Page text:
Investors should not ignore how free cash flows evolve in a period of high inflation and rising interest rates. Price increases create valuable economic rents for shareholders which are too often overlooked in the debate about interest rate sensitivity of stocks. Yet pricing power is crucial in practice.
ASML is a company with strong pricing power. It is the global monopolist in latest generation lithography equipment. Its machinery is vital to keep up Moore’s Law which claims the size of a semiconductor shrinks by half every 2nd year. This miniaturization is the bedrock of technological progress. And technological progress has its price with ASML’s latest generation EUV equipment selling at more than 150m USD per machine. ASML’s PE valuation came down from 48x to 25x in 6 months. Its value is largely immune to inflation thanks to its strong pricing power.
Another company of that kind is Novo Nordisk the leader in the global diabetes market. Its newest drug Wegovy is the only drug approved by the FDA in the nascent obesity drug market, a USD40bn market opportunity. It can be a life-saving drug especially in Covid times. Hence selling such drugs is not a question of price.
Novo Nordisk and ASML are 15% of the Comgest Growth Europe fund. They protect shareholders from high inflation and we believe are much less sensitive to interest rate rises in practice than the theoretical debate about equity duration might suggest. We therefore disagree with the view that growth stocks should be unilaterally avoided in times of rising interest rates. In our view it is much better to own a long duration growth stock with pricing power compared to a short duration value stock without pricing power in current times.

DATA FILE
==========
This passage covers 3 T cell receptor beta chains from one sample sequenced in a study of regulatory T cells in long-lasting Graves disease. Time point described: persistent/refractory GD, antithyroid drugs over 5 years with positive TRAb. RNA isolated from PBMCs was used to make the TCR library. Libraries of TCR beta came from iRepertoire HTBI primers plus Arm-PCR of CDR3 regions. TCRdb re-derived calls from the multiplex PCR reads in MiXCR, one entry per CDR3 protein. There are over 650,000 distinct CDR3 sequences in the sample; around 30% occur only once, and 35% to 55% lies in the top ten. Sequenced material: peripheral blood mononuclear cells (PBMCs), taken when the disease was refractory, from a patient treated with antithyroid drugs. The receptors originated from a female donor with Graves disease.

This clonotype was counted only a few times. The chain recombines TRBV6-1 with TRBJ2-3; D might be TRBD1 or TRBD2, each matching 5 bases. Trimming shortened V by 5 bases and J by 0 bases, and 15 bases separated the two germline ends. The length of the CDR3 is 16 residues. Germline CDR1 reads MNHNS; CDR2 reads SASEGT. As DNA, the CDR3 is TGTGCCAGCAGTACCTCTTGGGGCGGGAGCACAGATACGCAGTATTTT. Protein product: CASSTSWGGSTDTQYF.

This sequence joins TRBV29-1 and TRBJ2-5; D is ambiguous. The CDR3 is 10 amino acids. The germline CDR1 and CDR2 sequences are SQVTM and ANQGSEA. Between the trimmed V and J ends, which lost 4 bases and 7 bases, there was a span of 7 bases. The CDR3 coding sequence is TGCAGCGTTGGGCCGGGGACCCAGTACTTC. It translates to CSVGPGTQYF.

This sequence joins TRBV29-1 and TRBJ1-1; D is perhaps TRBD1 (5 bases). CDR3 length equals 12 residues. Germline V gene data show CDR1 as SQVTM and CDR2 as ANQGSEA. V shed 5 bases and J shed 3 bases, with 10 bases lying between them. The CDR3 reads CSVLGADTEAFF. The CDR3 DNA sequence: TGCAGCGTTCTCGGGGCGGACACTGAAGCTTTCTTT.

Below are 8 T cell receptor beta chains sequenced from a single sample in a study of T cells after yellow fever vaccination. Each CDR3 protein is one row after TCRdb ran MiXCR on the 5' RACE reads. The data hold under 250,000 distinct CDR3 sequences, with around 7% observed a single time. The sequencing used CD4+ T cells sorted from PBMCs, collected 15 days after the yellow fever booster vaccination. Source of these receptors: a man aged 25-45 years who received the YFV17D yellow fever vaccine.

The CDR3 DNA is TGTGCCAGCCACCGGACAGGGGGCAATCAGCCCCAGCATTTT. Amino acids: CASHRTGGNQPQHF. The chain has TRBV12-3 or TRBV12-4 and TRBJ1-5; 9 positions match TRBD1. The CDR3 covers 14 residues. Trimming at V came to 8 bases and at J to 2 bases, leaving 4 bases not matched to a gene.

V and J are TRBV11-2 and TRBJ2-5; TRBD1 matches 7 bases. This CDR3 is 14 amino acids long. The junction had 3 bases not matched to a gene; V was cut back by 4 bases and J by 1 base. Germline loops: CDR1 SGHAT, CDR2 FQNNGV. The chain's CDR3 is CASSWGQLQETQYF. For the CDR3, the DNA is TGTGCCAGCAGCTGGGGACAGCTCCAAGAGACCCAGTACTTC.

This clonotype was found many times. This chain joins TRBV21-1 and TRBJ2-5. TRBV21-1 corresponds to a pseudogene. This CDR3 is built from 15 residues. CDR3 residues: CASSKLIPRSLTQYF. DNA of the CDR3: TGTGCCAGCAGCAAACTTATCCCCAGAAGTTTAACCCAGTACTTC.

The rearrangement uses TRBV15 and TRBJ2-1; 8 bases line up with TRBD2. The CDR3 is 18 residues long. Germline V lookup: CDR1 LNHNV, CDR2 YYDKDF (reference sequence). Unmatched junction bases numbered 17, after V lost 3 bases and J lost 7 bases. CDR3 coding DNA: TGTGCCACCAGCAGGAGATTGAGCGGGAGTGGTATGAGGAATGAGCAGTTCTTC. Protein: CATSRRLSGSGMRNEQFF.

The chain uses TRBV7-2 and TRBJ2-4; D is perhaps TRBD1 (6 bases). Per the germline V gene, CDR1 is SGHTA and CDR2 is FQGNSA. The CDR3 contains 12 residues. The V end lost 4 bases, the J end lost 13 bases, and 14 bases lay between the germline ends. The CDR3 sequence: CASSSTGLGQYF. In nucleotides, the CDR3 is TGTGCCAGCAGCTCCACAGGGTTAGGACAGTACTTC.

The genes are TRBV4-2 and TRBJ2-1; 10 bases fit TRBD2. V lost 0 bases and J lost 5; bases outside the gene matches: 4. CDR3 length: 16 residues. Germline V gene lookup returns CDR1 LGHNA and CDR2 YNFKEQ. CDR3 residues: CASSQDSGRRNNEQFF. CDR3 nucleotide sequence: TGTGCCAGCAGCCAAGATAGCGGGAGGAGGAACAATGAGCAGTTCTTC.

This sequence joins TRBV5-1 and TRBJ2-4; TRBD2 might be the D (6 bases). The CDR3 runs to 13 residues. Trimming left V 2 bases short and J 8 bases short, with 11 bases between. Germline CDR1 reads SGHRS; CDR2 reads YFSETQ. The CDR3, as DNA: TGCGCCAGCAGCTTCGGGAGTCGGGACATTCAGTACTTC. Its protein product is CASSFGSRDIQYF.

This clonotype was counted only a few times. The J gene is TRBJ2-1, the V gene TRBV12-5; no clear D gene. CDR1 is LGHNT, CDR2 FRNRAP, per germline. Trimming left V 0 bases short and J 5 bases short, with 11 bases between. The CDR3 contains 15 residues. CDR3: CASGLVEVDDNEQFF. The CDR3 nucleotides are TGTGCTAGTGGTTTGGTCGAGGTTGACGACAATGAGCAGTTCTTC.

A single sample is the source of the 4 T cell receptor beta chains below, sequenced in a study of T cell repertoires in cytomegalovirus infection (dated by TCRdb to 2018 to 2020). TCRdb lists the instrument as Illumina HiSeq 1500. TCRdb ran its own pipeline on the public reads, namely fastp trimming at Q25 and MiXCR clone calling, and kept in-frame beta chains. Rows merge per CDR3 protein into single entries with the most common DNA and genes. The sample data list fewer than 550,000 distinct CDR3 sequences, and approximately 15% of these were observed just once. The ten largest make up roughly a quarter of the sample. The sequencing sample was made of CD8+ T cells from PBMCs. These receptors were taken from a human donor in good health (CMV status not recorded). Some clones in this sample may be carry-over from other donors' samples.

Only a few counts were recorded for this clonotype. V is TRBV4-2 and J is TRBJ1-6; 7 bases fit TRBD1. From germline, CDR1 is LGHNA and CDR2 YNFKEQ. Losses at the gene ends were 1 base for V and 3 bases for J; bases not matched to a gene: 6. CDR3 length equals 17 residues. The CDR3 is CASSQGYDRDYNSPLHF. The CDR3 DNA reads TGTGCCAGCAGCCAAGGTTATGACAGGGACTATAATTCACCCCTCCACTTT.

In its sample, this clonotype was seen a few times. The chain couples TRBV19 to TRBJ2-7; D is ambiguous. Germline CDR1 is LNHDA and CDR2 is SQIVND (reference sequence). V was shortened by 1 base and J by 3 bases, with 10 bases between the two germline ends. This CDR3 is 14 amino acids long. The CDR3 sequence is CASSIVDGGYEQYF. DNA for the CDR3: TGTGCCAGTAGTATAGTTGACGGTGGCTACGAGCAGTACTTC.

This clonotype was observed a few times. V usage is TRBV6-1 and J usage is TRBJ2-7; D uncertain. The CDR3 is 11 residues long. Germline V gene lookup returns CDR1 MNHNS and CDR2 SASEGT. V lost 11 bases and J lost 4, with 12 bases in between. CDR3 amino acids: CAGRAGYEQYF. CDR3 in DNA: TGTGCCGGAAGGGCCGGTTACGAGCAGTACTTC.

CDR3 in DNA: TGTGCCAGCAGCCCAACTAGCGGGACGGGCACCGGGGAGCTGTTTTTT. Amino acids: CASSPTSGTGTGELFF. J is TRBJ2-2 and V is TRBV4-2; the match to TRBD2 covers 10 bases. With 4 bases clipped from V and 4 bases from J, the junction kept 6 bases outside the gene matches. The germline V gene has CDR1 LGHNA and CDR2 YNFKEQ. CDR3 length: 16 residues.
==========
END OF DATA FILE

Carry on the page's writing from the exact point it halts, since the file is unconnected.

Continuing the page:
Another common feature of value stocks is their high sensitivity to the economic cycle. Close to half of the MSCI Europe Value index, for example, is comprised of financials, energy and commodity stocks. Heading into a stagflation might not be the best moment to consider such kind of stocks. Our European flagship fund does not have exposure to these sectors and never had over the past 3 decades. As a quality growth investor we always sought to avoid their cyclicality.
The biggest European value sector, financials, is already showing signs of fatigue. European financials rank worst in terms of earnings revisions and growth for the year 2022. 2022 earnings estimates were revised down by 9% over the past 3 months leaving the sector with an expected decline of earnings for the year of 14%. Rising interest rates are a welcome support to many banks, yet the credit quality might deteriorate on the back of the weakening economic outlook.
For the time being energy and materials stocks are the only bright spots left of the value segment in Europe. As regrettable as it might be, the war in Ukraine has created a benign pricing environment ranging from oil & gas to fertilizers and soft commodities. Stock market investors say ‘political markets have short legs’. It remains to be seen how sustainable this commodity rally will be.
In summary we are confident that long-term investors get good value at the right price when investing in quality growth stocks today. The valuation correction has been short and sharp for those companies which know how to deal with inflation and keep going even in a low growth environment.